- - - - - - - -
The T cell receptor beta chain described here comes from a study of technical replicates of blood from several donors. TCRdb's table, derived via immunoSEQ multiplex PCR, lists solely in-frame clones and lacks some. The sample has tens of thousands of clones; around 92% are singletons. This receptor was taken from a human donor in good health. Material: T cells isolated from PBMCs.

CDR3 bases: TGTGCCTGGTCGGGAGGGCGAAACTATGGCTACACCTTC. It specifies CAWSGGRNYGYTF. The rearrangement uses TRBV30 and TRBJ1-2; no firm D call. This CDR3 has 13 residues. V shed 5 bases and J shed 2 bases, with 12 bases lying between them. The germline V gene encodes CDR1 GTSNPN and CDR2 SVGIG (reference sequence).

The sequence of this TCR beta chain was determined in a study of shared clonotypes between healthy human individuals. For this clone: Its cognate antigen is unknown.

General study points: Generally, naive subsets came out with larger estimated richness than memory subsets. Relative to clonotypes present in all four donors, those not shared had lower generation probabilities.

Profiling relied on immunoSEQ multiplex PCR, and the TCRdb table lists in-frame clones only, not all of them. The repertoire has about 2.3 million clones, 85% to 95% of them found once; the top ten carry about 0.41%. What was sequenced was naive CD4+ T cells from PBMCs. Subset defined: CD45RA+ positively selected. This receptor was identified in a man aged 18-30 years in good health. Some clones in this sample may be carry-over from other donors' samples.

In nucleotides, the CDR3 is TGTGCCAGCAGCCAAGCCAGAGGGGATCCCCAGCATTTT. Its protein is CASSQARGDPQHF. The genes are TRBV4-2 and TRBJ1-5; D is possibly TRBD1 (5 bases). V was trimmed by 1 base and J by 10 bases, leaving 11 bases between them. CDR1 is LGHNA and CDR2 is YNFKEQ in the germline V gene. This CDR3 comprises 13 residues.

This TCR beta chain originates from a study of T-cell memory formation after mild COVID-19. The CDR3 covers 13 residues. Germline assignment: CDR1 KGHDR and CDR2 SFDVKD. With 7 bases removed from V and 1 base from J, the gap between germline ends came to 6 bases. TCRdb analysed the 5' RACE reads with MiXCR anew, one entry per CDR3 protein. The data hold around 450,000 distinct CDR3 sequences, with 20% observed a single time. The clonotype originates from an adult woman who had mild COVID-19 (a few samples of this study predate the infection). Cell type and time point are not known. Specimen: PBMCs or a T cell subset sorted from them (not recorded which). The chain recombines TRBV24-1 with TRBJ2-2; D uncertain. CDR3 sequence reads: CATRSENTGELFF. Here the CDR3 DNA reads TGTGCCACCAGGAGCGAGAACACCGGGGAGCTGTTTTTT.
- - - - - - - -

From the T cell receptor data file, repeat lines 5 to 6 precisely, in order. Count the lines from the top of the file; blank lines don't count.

Profiling relied on immunoSEQ multiplex PCR, and the TCRdb table lists in-frame clones only, not all of them. The repertoire has about 2.3 million clones, 85% to 95% of them found once; the top ten carry about 0.41%. What was sequenced was naive CD4+ T cells from PBMCs. Subset defined: CD45RA+ positively selected. This receptor was identified in a man aged 18-30 years in good health. Some clones in this sample may be carry-over from other donors' samples.

In nucleotides, the CDR3 is TGTGCCAGCAGCCAAGCCAGAGGGGATCCCCAGCATTTT. Its protein is CASSQARGDPQHF. The genes are TRBV4-2 and TRBJ1-5; D is possibly TRBD1 (5 bases). V was trimmed by 1 base and J by 10 bases, leaving 11 bases between them. CDR1 is LGHNA and CDR2 is YNFKEQ in the germline V gene. This CDR3 comprises 13 residues.